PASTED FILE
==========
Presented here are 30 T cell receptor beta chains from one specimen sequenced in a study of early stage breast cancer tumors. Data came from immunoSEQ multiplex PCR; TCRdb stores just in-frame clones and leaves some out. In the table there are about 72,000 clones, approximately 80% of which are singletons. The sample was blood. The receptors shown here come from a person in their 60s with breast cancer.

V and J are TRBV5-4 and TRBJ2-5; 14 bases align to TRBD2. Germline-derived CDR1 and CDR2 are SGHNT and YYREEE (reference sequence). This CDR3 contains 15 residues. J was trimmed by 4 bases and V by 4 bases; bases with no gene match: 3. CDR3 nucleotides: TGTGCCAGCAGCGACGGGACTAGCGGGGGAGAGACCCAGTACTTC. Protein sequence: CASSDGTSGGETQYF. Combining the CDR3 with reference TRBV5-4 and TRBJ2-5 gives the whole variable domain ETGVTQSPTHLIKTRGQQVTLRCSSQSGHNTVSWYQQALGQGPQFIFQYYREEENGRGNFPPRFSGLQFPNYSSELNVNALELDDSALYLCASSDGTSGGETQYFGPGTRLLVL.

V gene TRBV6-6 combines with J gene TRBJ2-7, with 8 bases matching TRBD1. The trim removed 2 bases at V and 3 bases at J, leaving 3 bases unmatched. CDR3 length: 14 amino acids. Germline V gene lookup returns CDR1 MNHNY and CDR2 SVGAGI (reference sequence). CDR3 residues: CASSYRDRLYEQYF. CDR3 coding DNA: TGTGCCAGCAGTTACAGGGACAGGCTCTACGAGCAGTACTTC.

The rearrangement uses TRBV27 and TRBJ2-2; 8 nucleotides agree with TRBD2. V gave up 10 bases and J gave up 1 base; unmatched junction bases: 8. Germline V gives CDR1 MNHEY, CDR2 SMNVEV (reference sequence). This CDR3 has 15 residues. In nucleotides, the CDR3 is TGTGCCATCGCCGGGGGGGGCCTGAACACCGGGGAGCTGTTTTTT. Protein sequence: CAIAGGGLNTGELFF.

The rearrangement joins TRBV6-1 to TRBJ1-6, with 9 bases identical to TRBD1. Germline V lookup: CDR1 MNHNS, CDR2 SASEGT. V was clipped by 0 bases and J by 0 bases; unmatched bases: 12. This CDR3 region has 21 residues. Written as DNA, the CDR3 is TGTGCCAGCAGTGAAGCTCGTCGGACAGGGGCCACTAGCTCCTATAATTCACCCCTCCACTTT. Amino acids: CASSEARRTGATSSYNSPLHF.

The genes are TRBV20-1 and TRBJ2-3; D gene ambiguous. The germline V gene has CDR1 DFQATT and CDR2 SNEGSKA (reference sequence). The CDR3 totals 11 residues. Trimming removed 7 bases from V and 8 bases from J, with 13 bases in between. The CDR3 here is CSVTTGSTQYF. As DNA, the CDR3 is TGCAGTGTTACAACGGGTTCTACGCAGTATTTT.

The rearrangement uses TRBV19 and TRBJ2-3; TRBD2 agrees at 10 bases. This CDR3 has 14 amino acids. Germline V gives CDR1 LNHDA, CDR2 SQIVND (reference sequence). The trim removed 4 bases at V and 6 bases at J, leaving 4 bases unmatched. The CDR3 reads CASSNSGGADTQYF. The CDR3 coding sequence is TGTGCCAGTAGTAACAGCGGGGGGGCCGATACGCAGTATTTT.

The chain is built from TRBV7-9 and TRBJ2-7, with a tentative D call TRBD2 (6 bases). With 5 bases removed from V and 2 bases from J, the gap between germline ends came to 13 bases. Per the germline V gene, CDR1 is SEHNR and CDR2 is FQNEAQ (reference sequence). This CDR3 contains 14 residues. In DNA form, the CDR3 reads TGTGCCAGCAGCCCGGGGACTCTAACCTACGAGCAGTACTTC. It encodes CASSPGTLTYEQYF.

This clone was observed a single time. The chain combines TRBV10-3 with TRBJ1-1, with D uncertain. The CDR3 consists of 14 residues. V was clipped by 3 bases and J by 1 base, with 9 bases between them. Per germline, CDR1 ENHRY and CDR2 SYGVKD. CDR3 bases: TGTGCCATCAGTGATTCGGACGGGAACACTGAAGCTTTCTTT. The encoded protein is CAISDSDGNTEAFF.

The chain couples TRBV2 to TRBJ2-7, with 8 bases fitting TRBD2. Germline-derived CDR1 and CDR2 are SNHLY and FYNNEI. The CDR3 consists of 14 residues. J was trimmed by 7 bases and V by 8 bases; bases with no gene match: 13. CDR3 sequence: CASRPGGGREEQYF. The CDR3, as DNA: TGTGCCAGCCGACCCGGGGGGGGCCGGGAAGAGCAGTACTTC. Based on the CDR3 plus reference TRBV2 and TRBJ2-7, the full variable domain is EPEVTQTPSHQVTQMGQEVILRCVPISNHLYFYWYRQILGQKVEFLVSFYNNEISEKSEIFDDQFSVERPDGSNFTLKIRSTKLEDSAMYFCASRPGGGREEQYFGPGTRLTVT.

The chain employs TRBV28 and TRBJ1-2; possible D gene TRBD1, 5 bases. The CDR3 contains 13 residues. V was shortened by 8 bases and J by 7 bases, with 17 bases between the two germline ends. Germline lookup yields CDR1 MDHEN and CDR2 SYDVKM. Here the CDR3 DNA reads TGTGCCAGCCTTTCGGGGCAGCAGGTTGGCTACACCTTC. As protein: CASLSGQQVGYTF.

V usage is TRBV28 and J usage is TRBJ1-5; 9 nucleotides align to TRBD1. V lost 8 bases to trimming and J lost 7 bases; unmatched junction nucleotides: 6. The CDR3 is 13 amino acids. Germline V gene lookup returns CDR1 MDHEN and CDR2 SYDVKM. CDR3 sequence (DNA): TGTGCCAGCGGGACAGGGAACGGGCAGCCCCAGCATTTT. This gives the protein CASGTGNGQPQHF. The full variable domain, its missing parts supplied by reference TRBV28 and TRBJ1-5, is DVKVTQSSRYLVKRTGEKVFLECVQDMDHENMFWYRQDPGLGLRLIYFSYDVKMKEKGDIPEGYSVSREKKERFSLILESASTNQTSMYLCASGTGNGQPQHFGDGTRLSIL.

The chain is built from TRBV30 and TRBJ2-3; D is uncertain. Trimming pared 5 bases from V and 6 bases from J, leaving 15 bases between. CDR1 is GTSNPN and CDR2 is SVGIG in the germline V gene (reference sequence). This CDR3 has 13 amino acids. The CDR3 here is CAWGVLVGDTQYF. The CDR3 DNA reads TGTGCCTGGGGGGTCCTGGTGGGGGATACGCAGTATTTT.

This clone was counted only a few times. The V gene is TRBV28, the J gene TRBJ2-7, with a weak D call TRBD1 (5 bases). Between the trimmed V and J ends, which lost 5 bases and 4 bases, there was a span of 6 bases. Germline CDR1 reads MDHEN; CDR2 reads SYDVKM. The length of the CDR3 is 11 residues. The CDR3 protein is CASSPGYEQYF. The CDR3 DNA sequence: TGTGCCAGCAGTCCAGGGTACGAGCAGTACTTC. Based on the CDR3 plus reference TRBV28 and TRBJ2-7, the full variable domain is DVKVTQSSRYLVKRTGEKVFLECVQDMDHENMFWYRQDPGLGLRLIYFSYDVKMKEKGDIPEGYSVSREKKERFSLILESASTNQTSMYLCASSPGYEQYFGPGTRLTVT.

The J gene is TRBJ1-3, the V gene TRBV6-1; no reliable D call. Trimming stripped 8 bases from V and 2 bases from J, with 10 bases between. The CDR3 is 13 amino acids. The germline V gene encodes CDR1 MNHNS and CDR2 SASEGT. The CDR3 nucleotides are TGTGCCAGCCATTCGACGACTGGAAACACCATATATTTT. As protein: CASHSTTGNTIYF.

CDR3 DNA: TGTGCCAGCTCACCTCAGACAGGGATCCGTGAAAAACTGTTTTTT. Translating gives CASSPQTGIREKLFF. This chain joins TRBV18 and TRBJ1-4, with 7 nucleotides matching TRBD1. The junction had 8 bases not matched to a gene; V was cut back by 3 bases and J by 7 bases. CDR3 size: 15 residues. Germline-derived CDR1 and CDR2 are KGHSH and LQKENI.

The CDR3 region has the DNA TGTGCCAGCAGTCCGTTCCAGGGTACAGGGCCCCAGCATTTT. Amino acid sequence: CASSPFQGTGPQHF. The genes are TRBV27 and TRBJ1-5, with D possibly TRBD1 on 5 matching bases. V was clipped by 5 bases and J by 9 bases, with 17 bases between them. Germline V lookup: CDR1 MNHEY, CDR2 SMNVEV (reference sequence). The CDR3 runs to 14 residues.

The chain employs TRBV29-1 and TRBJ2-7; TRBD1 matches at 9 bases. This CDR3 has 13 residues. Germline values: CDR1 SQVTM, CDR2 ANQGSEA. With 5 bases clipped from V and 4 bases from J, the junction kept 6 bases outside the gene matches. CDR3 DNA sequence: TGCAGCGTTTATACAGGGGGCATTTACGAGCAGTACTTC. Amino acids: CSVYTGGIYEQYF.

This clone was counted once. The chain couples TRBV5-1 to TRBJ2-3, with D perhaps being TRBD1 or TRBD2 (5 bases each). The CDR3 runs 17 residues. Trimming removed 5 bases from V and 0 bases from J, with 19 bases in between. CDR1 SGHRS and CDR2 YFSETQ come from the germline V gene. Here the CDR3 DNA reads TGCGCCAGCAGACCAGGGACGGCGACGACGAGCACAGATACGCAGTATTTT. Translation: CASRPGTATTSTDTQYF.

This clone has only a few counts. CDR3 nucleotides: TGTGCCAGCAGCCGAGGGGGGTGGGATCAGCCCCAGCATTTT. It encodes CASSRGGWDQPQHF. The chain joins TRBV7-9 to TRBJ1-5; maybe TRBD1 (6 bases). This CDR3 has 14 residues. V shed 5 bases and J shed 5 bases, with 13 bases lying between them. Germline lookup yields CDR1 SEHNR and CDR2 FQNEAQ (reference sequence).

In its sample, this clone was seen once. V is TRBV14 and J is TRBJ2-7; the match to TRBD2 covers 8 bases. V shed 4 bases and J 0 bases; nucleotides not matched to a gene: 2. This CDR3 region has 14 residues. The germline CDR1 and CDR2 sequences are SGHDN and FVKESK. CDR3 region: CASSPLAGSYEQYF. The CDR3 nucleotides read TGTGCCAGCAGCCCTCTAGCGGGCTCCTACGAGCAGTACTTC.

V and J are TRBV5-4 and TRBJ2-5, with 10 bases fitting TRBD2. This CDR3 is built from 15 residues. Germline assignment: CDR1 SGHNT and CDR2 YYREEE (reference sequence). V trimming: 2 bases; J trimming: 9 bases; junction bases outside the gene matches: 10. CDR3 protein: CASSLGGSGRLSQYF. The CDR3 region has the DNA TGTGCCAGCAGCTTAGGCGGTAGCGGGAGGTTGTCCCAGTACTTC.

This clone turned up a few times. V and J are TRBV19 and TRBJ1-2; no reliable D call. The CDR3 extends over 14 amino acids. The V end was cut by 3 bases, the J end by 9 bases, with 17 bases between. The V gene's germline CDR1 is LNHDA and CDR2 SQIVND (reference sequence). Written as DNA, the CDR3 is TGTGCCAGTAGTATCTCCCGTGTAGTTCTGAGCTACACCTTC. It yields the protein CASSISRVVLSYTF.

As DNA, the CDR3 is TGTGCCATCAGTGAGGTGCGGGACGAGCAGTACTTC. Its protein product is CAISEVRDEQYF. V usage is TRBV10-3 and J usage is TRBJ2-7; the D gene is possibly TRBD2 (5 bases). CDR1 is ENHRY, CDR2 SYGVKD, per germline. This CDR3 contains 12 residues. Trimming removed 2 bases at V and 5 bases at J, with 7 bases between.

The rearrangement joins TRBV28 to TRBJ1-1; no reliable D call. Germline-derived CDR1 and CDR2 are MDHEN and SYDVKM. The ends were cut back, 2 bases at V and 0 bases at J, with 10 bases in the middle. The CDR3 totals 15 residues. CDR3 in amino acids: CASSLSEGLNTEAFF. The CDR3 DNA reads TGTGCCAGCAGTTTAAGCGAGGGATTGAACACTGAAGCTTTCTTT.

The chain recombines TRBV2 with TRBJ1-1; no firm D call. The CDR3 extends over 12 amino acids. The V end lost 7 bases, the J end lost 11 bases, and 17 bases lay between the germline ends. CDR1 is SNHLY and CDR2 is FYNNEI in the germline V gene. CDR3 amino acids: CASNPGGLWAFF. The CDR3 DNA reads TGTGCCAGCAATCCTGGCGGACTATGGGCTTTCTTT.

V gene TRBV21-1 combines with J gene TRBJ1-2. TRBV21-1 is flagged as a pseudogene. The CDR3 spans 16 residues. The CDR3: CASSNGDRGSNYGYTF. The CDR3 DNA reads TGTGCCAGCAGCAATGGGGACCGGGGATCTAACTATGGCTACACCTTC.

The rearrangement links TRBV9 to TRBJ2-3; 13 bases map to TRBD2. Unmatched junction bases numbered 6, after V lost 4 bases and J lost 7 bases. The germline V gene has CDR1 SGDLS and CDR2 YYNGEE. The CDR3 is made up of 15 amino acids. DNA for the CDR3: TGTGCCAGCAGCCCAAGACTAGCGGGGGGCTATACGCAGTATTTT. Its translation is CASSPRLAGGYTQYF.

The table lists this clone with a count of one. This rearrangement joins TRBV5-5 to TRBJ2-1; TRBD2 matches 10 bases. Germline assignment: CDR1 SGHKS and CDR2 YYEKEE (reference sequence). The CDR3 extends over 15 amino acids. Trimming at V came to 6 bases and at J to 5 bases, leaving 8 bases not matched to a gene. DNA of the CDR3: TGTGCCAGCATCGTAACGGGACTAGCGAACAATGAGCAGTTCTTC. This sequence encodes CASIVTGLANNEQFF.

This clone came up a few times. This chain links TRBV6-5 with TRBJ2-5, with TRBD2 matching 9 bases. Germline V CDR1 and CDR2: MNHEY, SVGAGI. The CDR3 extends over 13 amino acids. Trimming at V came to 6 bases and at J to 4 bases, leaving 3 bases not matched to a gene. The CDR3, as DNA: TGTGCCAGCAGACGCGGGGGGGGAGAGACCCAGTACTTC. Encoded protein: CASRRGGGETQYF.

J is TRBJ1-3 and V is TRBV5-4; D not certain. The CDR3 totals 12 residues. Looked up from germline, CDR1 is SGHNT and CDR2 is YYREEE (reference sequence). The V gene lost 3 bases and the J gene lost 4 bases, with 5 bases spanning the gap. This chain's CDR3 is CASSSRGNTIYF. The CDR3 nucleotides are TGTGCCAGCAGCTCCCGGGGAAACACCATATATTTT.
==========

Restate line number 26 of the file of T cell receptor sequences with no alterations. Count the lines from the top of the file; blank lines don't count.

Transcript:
The chain recombines TRBV2 with TRBJ1-1; no firm D call. The CDR3 extends over 12 amino acids. The V end lost 7 bases, the J end lost 11 bases, and 17 bases lay between the germline ends. CDR1 is SNHLY and CDR2 is FYNNEI in the germline V gene. CDR3 amino acids: CASNPGGLWAFF. The CDR3 DNA reads TGTGCCAGCAATCCTGGCGGACTATGGGCTTTCTTT.